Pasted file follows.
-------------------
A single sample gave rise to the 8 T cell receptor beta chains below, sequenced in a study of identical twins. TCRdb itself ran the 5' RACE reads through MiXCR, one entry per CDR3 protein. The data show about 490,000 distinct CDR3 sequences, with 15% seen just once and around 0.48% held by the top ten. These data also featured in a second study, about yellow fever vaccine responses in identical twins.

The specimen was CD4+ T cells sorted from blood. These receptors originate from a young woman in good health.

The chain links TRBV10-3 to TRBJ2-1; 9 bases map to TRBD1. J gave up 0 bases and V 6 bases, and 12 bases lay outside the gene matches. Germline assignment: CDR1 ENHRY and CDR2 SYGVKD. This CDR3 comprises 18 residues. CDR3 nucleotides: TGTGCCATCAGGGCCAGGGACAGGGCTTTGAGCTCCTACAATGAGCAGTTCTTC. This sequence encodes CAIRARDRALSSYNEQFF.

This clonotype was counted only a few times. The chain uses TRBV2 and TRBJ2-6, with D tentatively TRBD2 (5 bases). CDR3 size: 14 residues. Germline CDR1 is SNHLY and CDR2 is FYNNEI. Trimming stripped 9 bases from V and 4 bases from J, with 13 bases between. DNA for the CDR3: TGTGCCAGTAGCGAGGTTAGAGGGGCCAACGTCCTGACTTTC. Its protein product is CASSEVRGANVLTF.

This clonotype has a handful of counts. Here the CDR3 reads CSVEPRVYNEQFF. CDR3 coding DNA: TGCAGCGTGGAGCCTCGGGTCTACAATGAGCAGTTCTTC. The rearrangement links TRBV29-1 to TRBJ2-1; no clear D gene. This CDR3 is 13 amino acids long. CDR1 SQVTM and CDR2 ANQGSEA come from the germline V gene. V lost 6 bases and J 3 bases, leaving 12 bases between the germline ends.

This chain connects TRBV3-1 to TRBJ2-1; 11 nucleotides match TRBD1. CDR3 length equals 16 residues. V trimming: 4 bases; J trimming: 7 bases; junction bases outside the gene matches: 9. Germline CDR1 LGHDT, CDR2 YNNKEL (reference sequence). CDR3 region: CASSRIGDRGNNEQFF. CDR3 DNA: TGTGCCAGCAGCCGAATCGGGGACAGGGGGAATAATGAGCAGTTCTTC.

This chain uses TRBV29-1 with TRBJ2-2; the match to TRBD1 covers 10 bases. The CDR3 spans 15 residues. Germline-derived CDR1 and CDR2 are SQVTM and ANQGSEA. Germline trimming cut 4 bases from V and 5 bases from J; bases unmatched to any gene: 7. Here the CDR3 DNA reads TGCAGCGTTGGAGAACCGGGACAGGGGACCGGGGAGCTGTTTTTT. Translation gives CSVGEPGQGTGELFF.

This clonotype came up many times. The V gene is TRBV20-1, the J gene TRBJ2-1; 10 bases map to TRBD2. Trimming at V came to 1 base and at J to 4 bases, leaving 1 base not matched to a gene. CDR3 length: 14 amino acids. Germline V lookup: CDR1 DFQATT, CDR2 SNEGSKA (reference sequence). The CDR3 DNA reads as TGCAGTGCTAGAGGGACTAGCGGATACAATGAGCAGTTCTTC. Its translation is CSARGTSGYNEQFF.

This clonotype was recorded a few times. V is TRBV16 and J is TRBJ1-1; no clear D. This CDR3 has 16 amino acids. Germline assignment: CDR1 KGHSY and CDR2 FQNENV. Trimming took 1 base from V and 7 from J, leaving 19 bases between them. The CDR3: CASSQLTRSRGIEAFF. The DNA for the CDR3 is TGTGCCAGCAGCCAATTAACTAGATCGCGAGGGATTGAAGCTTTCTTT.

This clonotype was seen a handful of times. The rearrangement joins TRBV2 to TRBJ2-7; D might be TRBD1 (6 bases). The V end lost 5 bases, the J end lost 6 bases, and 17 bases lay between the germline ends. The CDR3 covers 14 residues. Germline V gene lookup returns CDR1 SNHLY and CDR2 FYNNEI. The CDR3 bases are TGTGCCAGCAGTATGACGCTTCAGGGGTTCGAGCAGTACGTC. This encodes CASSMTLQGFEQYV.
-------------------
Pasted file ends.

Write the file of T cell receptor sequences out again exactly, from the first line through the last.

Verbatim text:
A single sample gave rise to the 8 T cell receptor beta chains below, sequenced in a study of identical twins. TCRdb itself ran the 5' RACE reads through MiXCR, one entry per CDR3 protein. The data show about 490,000 distinct CDR3 sequences, with 15% seen just once and around 0.48% held by the top ten. These data also featured in a second study, about yellow fever vaccine responses in identical twins.

The specimen was CD4+ T cells sorted from blood. These receptors originate from a young woman in good health.

The chain links TRBV10-3 to TRBJ2-1; 9 bases map to TRBD1. J gave up 0 bases and V 6 bases, and 12 bases lay outside the gene matches. Germline assignment: CDR1 ENHRY and CDR2 SYGVKD. This CDR3 comprises 18 residues. CDR3 nucleotides: TGTGCCATCAGGGCCAGGGACAGGGCTTTGAGCTCCTACAATGAGCAGTTCTTC. This sequence encodes CAIRARDRALSSYNEQFF.

This clonotype was counted only a few times. The chain uses TRBV2 and TRBJ2-6, with D tentatively TRBD2 (5 bases). CDR3 size: 14 residues. Germline CDR1 is SNHLY and CDR2 is FYNNEI. Trimming stripped 9 bases from V and 4 bases from J, with 13 bases between. DNA for the CDR3: TGTGCCAGTAGCGAGGTTAGAGGGGCCAACGTCCTGACTTTC. Its protein product is CASSEVRGANVLTF.

This clonotype has a handful of counts. Here the CDR3 reads CSVEPRVYNEQFF. CDR3 coding DNA: TGCAGCGTGGAGCCTCGGGTCTACAATGAGCAGTTCTTC. The rearrangement links TRBV29-1 to TRBJ2-1; no clear D gene. This CDR3 is 13 amino acids long. CDR1 SQVTM and CDR2 ANQGSEA come from the germline V gene. V lost 6 bases and J 3 bases, leaving 12 bases between the germline ends.

This chain connects TRBV3-1 to TRBJ2-1; 11 nucleotides match TRBD1. CDR3 length equals 16 residues. V trimming: 4 bases; J trimming: 7 bases; junction bases outside the gene matches: 9. Germline CDR1 LGHDT, CDR2 YNNKEL (reference sequence). CDR3 region: CASSRIGDRGNNEQFF. CDR3 DNA: TGTGCCAGCAGCCGAATCGGGGACAGGGGGAATAATGAGCAGTTCTTC.

This chain uses TRBV29-1 with TRBJ2-2; the match to TRBD1 covers 10 bases. The CDR3 spans 15 residues. Germline-derived CDR1 and CDR2 are SQVTM and ANQGSEA. Germline trimming cut 4 bases from V and 5 bases from J; bases unmatched to any gene: 7. Here the CDR3 DNA reads TGCAGCGTTGGAGAACCGGGACAGGGGACCGGGGAGCTGTTTTTT. Translation gives CSVGEPGQGTGELFF.

This clonotype came up many times. The V gene is TRBV20-1, the J gene TRBJ2-1; 10 bases map to TRBD2. Trimming at V came to 1 base and at J to 4 bases, leaving 1 base not matched to a gene. CDR3 length: 14 amino acids. Germline V lookup: CDR1 DFQATT, CDR2 SNEGSKA (reference sequence). The CDR3 DNA reads as TGCAGTGCTAGAGGGACTAGCGGATACAATGAGCAGTTCTTC. Its translation is CSARGTSGYNEQFF.

This clonotype was recorded a few times. V is TRBV16 and J is TRBJ1-1; no clear D. This CDR3 has 16 amino acids. Germline assignment: CDR1 KGHSY and CDR2 FQNENV. Trimming took 1 base from V and 7 from J, leaving 19 bases between them. The CDR3: CASSQLTRSRGIEAFF. The DNA for the CDR3 is TGTGCCAGCAGCCAATTAACTAGATCGCGAGGGATTGAAGCTTTCTTT.

This clonotype was seen a handful of times. The rearrangement joins TRBV2 to TRBJ2-7; D might be TRBD1 (6 bases). The V end lost 5 bases, the J end lost 6 bases, and 17 bases lay between the germline ends. The CDR3 covers 14 residues. Germline V gene lookup returns CDR1 SNHLY and CDR2 FYNNEI. The CDR3 bases are TGTGCCAGCAGTATGACGCTTCAGGGGTTCGAGCAGTACGTC. This encodes CASSMTLQGFEQYV.